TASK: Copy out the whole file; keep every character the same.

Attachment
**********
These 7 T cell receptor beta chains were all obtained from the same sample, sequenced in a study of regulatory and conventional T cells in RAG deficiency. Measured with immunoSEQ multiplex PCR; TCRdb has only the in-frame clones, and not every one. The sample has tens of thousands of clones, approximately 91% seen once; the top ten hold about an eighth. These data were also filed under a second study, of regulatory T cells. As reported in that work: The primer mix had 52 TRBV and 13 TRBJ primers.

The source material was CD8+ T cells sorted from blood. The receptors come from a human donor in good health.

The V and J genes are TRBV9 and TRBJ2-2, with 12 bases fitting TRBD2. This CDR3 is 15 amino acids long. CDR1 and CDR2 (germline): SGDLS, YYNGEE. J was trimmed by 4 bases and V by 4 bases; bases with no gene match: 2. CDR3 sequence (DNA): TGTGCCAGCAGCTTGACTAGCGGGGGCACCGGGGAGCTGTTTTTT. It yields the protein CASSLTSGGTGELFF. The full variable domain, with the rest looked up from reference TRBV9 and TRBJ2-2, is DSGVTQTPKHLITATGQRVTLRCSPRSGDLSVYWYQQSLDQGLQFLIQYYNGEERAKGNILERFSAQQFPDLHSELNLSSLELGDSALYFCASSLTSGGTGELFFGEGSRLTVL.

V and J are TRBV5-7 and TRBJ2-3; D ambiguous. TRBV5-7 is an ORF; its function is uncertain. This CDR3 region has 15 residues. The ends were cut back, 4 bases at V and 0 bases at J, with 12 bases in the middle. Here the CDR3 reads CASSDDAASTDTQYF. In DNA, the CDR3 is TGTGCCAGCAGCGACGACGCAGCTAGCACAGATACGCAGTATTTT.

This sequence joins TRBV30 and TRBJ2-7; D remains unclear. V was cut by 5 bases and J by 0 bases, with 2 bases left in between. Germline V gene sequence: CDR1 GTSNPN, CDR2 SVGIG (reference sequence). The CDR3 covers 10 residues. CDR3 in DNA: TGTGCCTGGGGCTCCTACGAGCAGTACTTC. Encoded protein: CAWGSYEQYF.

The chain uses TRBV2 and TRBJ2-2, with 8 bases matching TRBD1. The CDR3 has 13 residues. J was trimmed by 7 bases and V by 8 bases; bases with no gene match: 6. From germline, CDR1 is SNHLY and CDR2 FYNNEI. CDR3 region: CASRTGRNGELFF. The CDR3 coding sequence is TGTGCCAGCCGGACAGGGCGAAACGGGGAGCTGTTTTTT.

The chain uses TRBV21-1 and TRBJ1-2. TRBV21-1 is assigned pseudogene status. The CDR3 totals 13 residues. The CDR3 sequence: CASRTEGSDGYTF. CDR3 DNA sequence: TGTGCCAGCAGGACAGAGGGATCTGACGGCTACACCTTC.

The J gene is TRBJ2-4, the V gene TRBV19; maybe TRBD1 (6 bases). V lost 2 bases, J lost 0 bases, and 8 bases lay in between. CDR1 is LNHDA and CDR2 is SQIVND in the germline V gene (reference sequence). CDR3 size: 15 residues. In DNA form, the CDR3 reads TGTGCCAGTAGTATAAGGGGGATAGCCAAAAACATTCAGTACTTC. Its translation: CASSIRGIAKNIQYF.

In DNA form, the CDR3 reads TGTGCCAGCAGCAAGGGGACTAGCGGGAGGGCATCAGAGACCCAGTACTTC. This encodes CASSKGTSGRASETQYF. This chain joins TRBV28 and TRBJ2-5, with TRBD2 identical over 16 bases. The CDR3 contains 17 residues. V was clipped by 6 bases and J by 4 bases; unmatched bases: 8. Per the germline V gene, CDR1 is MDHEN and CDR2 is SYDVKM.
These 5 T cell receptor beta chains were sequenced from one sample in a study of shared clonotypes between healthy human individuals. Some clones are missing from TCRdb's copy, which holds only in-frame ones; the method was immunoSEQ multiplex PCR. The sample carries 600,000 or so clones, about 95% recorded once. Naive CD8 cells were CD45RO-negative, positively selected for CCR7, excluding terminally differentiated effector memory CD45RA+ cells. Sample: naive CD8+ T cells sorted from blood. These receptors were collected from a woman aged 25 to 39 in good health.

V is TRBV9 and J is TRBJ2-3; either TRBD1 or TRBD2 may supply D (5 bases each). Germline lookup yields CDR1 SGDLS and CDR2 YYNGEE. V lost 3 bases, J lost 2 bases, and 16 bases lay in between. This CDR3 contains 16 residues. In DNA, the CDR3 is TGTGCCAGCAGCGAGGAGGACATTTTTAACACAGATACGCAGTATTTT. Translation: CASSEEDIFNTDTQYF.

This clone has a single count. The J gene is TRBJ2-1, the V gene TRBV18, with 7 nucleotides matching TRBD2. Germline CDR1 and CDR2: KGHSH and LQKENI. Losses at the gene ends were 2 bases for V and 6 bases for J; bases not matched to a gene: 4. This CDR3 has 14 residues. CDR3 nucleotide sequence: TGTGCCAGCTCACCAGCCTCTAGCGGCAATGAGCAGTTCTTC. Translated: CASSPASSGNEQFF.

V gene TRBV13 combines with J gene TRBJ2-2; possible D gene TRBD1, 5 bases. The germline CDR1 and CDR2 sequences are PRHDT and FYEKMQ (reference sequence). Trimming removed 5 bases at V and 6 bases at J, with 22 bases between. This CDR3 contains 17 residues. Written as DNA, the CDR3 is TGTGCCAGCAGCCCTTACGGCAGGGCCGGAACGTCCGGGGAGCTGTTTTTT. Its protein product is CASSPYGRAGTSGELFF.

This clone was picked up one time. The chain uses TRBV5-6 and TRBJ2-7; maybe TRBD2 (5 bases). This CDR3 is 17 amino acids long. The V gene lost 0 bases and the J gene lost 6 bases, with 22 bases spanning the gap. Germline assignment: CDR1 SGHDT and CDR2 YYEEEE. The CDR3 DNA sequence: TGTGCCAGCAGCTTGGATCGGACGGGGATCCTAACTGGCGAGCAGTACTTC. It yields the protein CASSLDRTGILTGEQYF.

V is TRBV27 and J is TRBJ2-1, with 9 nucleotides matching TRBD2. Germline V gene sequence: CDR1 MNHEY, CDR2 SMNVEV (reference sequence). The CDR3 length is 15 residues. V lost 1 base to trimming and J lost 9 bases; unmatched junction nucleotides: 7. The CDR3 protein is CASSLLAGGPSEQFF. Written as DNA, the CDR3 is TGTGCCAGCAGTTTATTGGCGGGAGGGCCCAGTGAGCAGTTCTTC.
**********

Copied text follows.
These 7 T cell receptor beta chains were all obtained from the same sample, sequenced in a study of regulatory and conventional T cells in RAG deficiency. Measured with immunoSEQ multiplex PCR; TCRdb has only the in-frame clones, and not every one. The sample has tens of thousands of clones, approximately 91% seen once; the top ten hold about an eighth. These data were also filed under a second study, of regulatory T cells. As reported in that work: The primer mix had 52 TRBV and 13 TRBJ primers.

The source material was CD8+ T cells sorted from blood. The receptors come from a human donor in good health.

The V and J genes are TRBV9 and TRBJ2-2, with 12 bases fitting TRBD2. This CDR3 is 15 amino acids long. CDR1 and CDR2 (germline): SGDLS, YYNGEE. J was trimmed by 4 bases and V by 4 bases; bases with no gene match: 2. CDR3 sequence (DNA): TGTGCCAGCAGCTTGACTAGCGGGGGCACCGGGGAGCTGTTTTTT. It yields the protein CASSLTSGGTGELFF. The full variable domain, with the rest looked up from reference TRBV9 and TRBJ2-2, is DSGVTQTPKHLITATGQRVTLRCSPRSGDLSVYWYQQSLDQGLQFLIQYYNGEERAKGNILERFSAQQFPDLHSELNLSSLELGDSALYFCASSLTSGGTGELFFGEGSRLTVL.

V and J are TRBV5-7 and TRBJ2-3; D ambiguous. TRBV5-7 is an ORF; its function is uncertain. This CDR3 region has 15 residues. The ends were cut back, 4 bases at V and 0 bases at J, with 12 bases in the middle. Here the CDR3 reads CASSDDAASTDTQYF. In DNA, the CDR3 is TGTGCCAGCAGCGACGACGCAGCTAGCACAGATACGCAGTATTTT.

This sequence joins TRBV30 and TRBJ2-7; D remains unclear. V was cut by 5 bases and J by 0 bases, with 2 bases left in between. Germline V gene sequence: CDR1 GTSNPN, CDR2 SVGIG (reference sequence). The CDR3 covers 10 residues. CDR3 in DNA: TGTGCCTGGGGCTCCTACGAGCAGTACTTC. Encoded protein: CAWGSYEQYF.

The chain uses TRBV2 and TRBJ2-2, with 8 bases matching TRBD1. The CDR3 has 13 residues. J was trimmed by 7 bases and V by 8 bases; bases with no gene match: 6. From germline, CDR1 is SNHLY and CDR2 FYNNEI. CDR3 region: CASRTGRNGELFF. The CDR3 coding sequence is TGTGCCAGCCGGACAGGGCGAAACGGGGAGCTGTTTTTT.

The chain uses TRBV21-1 and TRBJ1-2. TRBV21-1 is assigned pseudogene status. The CDR3 totals 13 residues. The CDR3 sequence: CASRTEGSDGYTF. CDR3 DNA sequence: TGTGCCAGCAGGACAGAGGGATCTGACGGCTACACCTTC.

The J gene is TRBJ2-4, the V gene TRBV19; maybe TRBD1 (6 bases). V lost 2 bases, J lost 0 bases, and 8 bases lay in between. CDR1 is LNHDA and CDR2 is SQIVND in the germline V gene (reference sequence). CDR3 size: 15 residues. In DNA form, the CDR3 reads TGTGCCAGTAGTATAAGGGGGATAGCCAAAAACATTCAGTACTTC. Its translation: CASSIRGIAKNIQYF.

In DNA form, the CDR3 reads TGTGCCAGCAGCAAGGGGACTAGCGGGAGGGCATCAGAGACCCAGTACTTC. This encodes CASSKGTSGRASETQYF. This chain joins TRBV28 and TRBJ2-5, with TRBD2 identical over 16 bases. The CDR3 contains 17 residues. V was clipped by 6 bases and J by 4 bases; unmatched bases: 8. Per the germline V gene, CDR1 is MDHEN and CDR2 is SYDVKM.
These 5 T cell receptor beta chains were sequenced from one sample in a study of shared clonotypes between healthy human individuals. Some clones are missing from TCRdb's copy, which holds only in-frame ones; the method was immunoSEQ multiplex PCR. The sample carries 600,000 or so clones, about 95% recorded once. Naive CD8 cells were CD45RO-negative, positively selected for CCR7, excluding terminally differentiated effector memory CD45RA+ cells. Sample: naive CD8+ T cells sorted from blood. These receptors were collected from a woman aged 25 to 39 in good health.

V is TRBV9 and J is TRBJ2-3; either TRBD1 or TRBD2 may supply D (5 bases each). Germline lookup yields CDR1 SGDLS and CDR2 YYNGEE. V lost 3 bases, J lost 2 bases, and 16 bases lay in between. This CDR3 contains 16 residues. In DNA, the CDR3 is TGTGCCAGCAGCGAGGAGGACATTTTTAACACAGATACGCAGTATTTT. Translation: CASSEEDIFNTDTQYF.

This clone has a single count. The J gene is TRBJ2-1, the V gene TRBV18, with 7 nucleotides matching TRBD2. Germline CDR1 and CDR2: KGHSH and LQKENI. Losses at the gene ends were 2 bases for V and 6 bases for J; bases not matched to a gene: 4. This CDR3 has 14 residues. CDR3 nucleotide sequence: TGTGCCAGCTCACCAGCCTCTAGCGGCAATGAGCAGTTCTTC. Translated: CASSPASSGNEQFF.

V gene TRBV13 combines with J gene TRBJ2-2; possible D gene TRBD1, 5 bases. The germline CDR1 and CDR2 sequences are PRHDT and FYEKMQ (reference sequence). Trimming removed 5 bases at V and 6 bases at J, with 22 bases between. This CDR3 contains 17 residues. Written as DNA, the CDR3 is TGTGCCAGCAGCCCTTACGGCAGGGCCGGAACGTCCGGGGAGCTGTTTTTT. Its protein product is CASSPYGRAGTSGELFF.

This clone was picked up one time. The chain uses TRBV5-6 and TRBJ2-7; maybe TRBD2 (5 bases). This CDR3 is 17 amino acids long. The V gene lost 0 bases and the J gene lost 6 bases, with 22 bases spanning the gap. Germline assignment: CDR1 SGHDT and CDR2 YYEEEE. The CDR3 DNA sequence: TGTGCCAGCAGCTTGGATCGGACGGGGATCCTAACTGGCGAGCAGTACTTC. It yields the protein CASSLDRTGILTGEQYF.

V is TRBV27 and J is TRBJ2-1, with 9 nucleotides matching TRBD2. Germline V gene sequence: CDR1 MNHEY, CDR2 SMNVEV (reference sequence). The CDR3 length is 15 residues. V lost 1 base to trimming and J lost 9 bases; unmatched junction nucleotides: 7. The CDR3 protein is CASSLLAGGPSEQFF. Written as DNA, the CDR3 is TGTGCCAGCAGTTTATTGGCGGGAGGGCCCAGTGAGCAGTTCTTC.